OPINION – How differently might government employees treat us if they were subject to the same market forces and customer choice as the private sector? It’s a question more of us should be asking.
Politicians and their functionaries want us to believe that the state should be the primary problem solver in our lives. When we solve our problems without them, it diminishes their sense of importance.
Still, the question remains a valid one.
In the past week, on the Society and the State podcast that I co-host, I had the chance to interview former Salt Lake City Police Officer Eric Moutsos.
Moutsos has been vocal about the damage done when officers are denied the ability to use their discretion and are instead ordered to meet quotas in their ticketing or arrests. Under this pressure, the vast majority of the collars they end up making are for nonviolent, petty violations.
Aggressive enforcers who do their job with a predatory “gotcha” attitude are the ones who advance in departmental ranks. Meanwhile, officers who reserve writing citations and making arrests for truly egregious offenses are either viewed with suspicion or risk being labeled as lazy.
Departments that insist on emphasizing enforcement over everything else come to be seen as a mechanism for extracting revenue and submissiveness from the public on behalf of the political class.
Recent examples of what this strict enforcement mentality looks like in action can be seen in two viral videos that have been circulating recently.
One video shows police officers in Fredericksburg, Virginia, needlessly attacking a semiconscious stroke victim with Tasers and pepper spray as he sat incapacitated in his car. The other video shows a smug Berkeley officer confiscating the contents of a man’s wallet after citing him for selling hot dogs outside a sporting event without a permit.
The public was neither served nor protected in either case.
The combination of being shielded from market forces, possessing qualified immunity from being sued and given training that deliberately places the officer’s safety above the public’s are a perfect recipe for abuse of authority.
Frederic Bastiat described this domineering administrative mindset perfectly:
They would be the shepherds over us, their sheep. Certainly such an arrangement presupposes that they are naturally superior to the rest of us. And certainly we are fully justified in demanding from the legislators and organizers proof of this natural superiority.
Please understand that I do not dispute their right to invent social combinations, to advertise them, to advocate them, and to try them upon themselves, at their own expense and risk. But I do dispute their right to impose these plans upon us by law—by force—and to compel us to pay for them with our taxes.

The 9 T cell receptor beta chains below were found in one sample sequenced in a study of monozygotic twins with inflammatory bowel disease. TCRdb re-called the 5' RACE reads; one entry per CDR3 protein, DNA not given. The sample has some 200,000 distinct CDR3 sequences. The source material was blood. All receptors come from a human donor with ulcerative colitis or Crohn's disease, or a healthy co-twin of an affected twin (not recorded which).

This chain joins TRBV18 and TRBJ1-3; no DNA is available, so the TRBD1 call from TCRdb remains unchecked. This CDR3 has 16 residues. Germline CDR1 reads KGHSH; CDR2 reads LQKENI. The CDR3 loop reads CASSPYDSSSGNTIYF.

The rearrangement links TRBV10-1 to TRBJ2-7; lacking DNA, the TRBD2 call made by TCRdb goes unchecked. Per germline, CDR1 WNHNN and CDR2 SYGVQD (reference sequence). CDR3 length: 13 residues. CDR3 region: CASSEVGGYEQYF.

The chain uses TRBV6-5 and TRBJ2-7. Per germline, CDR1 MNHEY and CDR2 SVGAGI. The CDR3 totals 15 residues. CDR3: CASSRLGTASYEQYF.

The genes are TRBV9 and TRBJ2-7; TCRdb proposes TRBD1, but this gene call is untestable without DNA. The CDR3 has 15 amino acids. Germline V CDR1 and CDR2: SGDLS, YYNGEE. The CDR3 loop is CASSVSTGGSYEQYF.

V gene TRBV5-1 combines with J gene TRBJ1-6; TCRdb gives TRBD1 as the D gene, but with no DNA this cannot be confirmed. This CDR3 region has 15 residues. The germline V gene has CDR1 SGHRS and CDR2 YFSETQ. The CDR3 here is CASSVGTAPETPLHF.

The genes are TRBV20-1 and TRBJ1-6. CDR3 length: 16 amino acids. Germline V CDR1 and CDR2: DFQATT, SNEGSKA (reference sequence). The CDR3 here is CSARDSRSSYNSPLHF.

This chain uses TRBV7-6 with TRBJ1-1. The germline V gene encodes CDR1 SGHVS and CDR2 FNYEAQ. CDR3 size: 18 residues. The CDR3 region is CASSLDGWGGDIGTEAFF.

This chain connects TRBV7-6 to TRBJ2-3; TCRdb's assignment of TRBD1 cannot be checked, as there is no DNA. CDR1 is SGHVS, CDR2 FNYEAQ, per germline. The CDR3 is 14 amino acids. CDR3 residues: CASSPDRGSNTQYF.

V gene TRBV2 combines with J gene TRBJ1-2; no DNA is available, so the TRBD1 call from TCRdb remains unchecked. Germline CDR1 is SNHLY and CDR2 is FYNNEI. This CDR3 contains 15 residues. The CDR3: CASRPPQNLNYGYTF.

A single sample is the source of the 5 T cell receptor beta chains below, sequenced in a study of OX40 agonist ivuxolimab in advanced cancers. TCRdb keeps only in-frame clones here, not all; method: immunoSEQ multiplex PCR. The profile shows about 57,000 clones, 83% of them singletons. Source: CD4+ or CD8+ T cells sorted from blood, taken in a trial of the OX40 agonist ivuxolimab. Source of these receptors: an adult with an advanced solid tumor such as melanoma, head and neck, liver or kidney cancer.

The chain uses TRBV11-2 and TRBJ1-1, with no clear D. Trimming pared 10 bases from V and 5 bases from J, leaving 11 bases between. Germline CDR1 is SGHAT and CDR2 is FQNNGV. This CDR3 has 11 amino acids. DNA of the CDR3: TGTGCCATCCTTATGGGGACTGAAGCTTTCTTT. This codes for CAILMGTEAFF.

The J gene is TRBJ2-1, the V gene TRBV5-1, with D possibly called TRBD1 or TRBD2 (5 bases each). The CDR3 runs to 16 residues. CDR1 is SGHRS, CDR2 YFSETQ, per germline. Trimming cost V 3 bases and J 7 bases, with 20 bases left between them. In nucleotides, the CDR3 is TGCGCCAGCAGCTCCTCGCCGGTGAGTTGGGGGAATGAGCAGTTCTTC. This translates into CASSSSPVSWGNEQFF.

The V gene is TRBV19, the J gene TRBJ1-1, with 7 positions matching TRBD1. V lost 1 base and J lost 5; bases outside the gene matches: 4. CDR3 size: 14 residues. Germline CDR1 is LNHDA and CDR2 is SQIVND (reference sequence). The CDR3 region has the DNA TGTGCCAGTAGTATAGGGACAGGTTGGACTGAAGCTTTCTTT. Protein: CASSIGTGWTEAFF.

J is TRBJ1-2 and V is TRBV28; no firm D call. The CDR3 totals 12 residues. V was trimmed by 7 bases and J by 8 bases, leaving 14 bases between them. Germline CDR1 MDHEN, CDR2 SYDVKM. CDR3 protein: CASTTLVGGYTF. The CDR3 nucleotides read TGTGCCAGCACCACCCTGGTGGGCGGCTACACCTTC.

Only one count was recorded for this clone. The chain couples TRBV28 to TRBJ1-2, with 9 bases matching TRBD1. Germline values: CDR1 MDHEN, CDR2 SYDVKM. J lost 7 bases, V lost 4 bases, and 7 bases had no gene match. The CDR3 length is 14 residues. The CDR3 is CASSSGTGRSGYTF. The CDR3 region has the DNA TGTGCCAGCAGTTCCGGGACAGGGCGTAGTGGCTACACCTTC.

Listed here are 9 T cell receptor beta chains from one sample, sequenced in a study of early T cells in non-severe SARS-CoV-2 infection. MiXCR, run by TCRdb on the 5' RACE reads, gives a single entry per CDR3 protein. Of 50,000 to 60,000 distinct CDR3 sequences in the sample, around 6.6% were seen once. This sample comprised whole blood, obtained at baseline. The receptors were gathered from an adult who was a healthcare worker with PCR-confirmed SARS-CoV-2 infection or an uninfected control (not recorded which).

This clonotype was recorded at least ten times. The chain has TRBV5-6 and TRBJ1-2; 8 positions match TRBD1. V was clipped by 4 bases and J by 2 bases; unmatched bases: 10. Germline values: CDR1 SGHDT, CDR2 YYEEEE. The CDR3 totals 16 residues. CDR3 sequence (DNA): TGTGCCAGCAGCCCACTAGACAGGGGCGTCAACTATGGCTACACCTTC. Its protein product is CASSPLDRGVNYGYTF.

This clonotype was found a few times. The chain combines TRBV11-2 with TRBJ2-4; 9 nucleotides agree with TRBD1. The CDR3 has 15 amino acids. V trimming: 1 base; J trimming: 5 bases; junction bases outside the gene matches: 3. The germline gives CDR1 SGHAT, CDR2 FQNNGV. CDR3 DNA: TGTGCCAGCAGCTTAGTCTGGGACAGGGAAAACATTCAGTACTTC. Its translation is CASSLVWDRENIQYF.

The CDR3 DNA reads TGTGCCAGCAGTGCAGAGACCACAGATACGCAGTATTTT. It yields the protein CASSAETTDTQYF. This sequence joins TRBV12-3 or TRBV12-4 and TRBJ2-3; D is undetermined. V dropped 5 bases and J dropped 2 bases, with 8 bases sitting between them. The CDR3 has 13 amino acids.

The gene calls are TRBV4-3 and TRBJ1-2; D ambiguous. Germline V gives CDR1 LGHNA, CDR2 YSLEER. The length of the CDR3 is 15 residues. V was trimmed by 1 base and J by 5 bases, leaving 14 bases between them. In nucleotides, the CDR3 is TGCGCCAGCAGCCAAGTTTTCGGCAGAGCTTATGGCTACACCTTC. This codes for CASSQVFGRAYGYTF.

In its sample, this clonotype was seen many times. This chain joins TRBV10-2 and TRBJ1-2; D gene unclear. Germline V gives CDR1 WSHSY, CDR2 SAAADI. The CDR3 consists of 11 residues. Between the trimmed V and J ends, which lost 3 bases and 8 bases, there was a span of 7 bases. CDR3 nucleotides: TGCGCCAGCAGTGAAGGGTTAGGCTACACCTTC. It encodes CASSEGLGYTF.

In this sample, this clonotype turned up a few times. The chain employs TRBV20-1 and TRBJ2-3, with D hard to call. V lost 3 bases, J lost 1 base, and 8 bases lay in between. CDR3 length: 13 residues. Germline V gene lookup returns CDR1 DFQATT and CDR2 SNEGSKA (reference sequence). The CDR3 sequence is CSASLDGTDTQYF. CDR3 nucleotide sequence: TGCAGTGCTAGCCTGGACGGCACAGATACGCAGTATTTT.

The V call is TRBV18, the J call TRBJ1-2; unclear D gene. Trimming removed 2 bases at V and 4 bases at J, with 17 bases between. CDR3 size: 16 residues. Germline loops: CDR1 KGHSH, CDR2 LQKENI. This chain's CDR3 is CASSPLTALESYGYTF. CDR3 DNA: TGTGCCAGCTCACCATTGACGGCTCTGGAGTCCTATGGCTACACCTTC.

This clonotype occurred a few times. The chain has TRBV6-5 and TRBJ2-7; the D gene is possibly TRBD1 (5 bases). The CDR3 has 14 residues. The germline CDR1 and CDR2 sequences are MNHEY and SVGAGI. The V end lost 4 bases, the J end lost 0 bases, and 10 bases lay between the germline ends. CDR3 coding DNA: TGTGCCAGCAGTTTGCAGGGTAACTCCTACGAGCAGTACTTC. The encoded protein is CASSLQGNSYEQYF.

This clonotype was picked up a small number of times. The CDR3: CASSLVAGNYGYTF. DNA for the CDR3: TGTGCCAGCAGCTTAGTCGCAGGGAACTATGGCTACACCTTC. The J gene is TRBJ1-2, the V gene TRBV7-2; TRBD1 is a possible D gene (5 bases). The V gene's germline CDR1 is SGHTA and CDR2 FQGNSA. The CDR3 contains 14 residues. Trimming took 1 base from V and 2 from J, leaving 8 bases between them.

Moutsos has great love and compassion for his former brothers in blue, yet he recognizes the widening wedge that this type of policing drives in between officers and the public. As a police officer, he maintained the peace by working to help people solve their problems rather than viewing them as career-advancing points on a tally sheet.
For Moutsos, sometimes that meant putting the needs of those people ahead of the need to enforce the letter of the law. Making an officer choose between pleasing his superiors and serving the people of his community seems terribly short-sighted.
Brown’s private security company serves and protects thousands of private residences and businesses in one of the roughest cities in the nation. Thanks to healthy profit margins that come from having highly satisfied customers, TMC also provides free service to low income individuals who cannot afford their services.
Brown’s employees are armed and highly trained, yet violence is reserved for only the most extreme circumstances. The people who hire them are their customers, and TMC must serve and protect in the truest sense of the word or go out of business.
If Brown’s personnel were to behave as violent, authoritarian thugs, their customer base would quickly abandon them. That’s the power of the market forces of pricing and customer satisfaction to guide the rational allocation of our resources and to measure whether we’re getting what we’re paying for.
Can you imagine having to do business with a company where, according to official policy, you aren’t allowed to decline what they’re selling? Not only are you required to buy what they’re selling, but they’ll use physical violence against you if show the slightest reluctance to “do business” with them.
Healthy societies don’t need intimidating, militarized warriors ordering them around to feel safe. Nor do they need ubiquitous no-knock raids, ever-present surveillance and endless legal technicalities to invite the state into their lives.
Any solution should start by asking whether the current monopoly genuinely serves and protects all of us or whether it’s merely imposing the will of the political class. The private sector allows us to choose.
The public sector fears we’d exercise that choice more wisely, given the chance.
Bryan Hyde is an opinion columnist specializing in current events viewed through the lens of common sense. The opinions stated in this article are his and not representative of St. George News.
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